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For what avails to Man this pow'r to roam
Through ages past, and ages yet to come,
T'explore new worlds o'er all th’ ætherial way,
Chain'd to a spot, and living but a day?
Since all must perish in one common grave,
Nor can these long laborious searches fave.
Were it not wiser far, supinely laid,
To sport with Phyllis in the noontide shade ?
Or at thy jovial festivals appear,
Great Bacchus, who alone the soul can clear
From all that it has felt, and all that it can fear
Come on then, let us feast: let Chloe fing,
And soft Neæra touch the trembling string;
Enjoy the present hour, nor seek to know
What good or ill to-morrow may bestow.
But these delights foon pall upon the taste;
Let's try then if more serious cannot last :
Wealth let us heap on wealth, or fame pursue,
Let pow'r and glory be our points in view;
In courts, in camps, in senates let us live,
Our levees crowded like the buzzing hive: -
Each weak attempt the same fad lesson brings,
Alas, what vanity in human things !
What means then shall we try? where hope to find A friendly harbour for the restless mind? Who still, you fee, impatient to obtain Knowledge immense, (so Nature's laws ordain) Ev'n now, though fetter'd in corporeal clay, Climbs step by step the prospect to survey, And seeks, unweary'd, Truth's eternal ray. No fleeting joys she asks, which must depend On the frail senses, and with them must end; But such as suit her own immortal fame, Free from all change, eternally the same.
Take courage then, these joys we shall attain ; Almighty Wisdom never acts in vain ; Nor shall the foul, on which it has bestow'd Such pow’rs, e'er perish, like an earthly clod; But purg'd at length from foul corruption's stain, 7. Freed from her prison, and unbound her chain, She shall her native strength, and native skies regain :) To heav'n an old inhabitant return, And draw nectareous streams from truth's perpetual urn.
Whilft life remains, (if life it can be call'd T'exist in fleshly bondage thus enthralld) Tir’d with the dull pursuit of worldly things, The soul scarce wakes, or opes her gladsome wings,
Yet still the godlike exile in disgrace
Retains some marks of her celestial race ;
Else whence from Mem'ry's store can she produce
Such various thoughts, or range them fo for use?
Can matter these contain, dispose, apply?
Can in her cells such mighty treasures lye?
Or can her native force produce them to the eye?' )
Whence is this pow'r, this foundress of all arts,
Serving, adorning life, through all its parts,
Which names impos’d, by letters mark'd those names,
Adjusted properly by legal claims,
From woods, and wilds collected rude mankind,
And cities, laws, and governments design’d?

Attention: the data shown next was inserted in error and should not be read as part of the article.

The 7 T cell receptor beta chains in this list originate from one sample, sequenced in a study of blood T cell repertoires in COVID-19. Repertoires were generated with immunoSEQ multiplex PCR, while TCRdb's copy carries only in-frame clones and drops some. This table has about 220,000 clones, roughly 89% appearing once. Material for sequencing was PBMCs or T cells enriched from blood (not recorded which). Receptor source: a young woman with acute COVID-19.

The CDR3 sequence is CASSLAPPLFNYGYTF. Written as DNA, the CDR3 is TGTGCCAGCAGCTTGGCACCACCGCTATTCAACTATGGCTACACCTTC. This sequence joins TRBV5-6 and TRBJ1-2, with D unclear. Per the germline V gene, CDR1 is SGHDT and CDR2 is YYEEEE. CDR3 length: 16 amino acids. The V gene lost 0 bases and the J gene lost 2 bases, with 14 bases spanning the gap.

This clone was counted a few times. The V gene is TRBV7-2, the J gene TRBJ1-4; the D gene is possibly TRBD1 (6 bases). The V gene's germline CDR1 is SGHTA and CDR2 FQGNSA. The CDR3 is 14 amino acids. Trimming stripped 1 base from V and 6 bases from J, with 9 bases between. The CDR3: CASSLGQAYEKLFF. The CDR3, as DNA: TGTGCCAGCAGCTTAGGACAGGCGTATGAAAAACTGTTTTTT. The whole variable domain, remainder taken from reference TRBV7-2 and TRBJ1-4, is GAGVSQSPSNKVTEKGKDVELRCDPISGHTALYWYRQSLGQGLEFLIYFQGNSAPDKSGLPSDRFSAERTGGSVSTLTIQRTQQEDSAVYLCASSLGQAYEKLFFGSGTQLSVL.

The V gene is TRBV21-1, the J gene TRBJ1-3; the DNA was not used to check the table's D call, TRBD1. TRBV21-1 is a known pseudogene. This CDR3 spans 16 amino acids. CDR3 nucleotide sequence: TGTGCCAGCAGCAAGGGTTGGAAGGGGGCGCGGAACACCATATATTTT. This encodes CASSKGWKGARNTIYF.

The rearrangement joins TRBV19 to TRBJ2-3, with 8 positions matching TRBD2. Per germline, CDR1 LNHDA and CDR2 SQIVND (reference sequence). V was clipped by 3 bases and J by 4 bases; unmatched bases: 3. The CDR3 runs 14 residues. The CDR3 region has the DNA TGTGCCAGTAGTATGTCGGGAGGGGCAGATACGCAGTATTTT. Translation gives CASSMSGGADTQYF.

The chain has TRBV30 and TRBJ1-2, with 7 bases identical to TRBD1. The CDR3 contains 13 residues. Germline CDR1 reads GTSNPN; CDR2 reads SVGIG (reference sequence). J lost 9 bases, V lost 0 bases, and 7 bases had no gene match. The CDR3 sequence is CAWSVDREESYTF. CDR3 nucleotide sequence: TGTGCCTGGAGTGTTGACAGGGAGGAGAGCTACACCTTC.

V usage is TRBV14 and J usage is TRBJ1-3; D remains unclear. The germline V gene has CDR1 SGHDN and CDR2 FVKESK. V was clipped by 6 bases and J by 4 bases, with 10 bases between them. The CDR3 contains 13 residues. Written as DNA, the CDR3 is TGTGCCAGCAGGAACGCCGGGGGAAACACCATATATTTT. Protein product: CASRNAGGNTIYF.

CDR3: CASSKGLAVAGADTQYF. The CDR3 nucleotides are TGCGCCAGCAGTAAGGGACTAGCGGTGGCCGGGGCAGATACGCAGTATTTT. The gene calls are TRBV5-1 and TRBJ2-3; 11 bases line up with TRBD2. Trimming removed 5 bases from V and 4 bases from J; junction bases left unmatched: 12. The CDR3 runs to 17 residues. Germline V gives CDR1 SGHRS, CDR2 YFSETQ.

What can this be, but some bright ray from heaven,
Some emanation from Omniscience given ? ·
When now the rapid stream of Eloquence
Bears all before it, passion, reason, sense,
Can its dread thunder, or its lightning's force
Derive their essence from a mortal source ?
What think you of the bard's enchanting art,
Which, whether he attempts to warm the heart
With fabled scenes, or charm the ear with rhyme,
Breathes all pathetic, lovely, and sublime ?
Whilst things on earth roll round from age to age,
The same dull farce repeated; on the stage
The poet gives us a creation new,
More pleasing, and more perfect than the true;
The mind, who always to perfection hastes,
Perfection, such as here she never tastes,
With gratitude accepts the kind deceit,
And thence foresees a system more complear.
Of those what think you, who the circling race 2
Of suns, and their revolving planets trace,
And comets journeying through unbounded space ? )
Say, can you doubt, but that th' all-searching foul,
That now can traverse heaven from pole to pole,
From thence descending visits but this earth,
And shall once more regain the regions of her birth?
Could she thus act, unless some Power unknown,
From matter quite distinct, and all her own,
Supported, and impelld her? She approves
Self-conscious, and condemns ; she hates, and loves,
Mourns, and rejoices, hopes, and is afraid,
Without the body's unrequested aid :
Her own internal strength her reason guides,
By this she now compares things, now divides ;
Truth's scatter'd fragments piece by piece collects,
Rejoins, and thence her edifice erects;
Piles arts on arts, effects to causes ties,
And rears th' aspiring fabric to the skies :
From whence, as on a diftant plain below,
She sees from causes consequences flow,
And the whole chain distinctly comprehends,
Which from th’Almighty's throne to earth descends :
And lastly, turning inwardly her eyes,
Perceives how all her own ideas rise,
Contemplates what she is, and whence she came,
And almost comprehends her own amazing frame.
Can mere machines be with such pow'rs endued,
Or conscious of those pow'rs, suppose they could ?
For body is but a machine alone
Mov'd by external force, and impulse not its own.
· Rate nat the extension of the human mind
By the plebeian standard of mankind,
But by the size of those gigantic few,
Whom Greece and Rome still offer to our view;
Or Britain well-deserving equal praise,
Parent of heroes too in better days.
Why should I try her num'rous fons to name
By verse, law, eloquence consign'd to fame?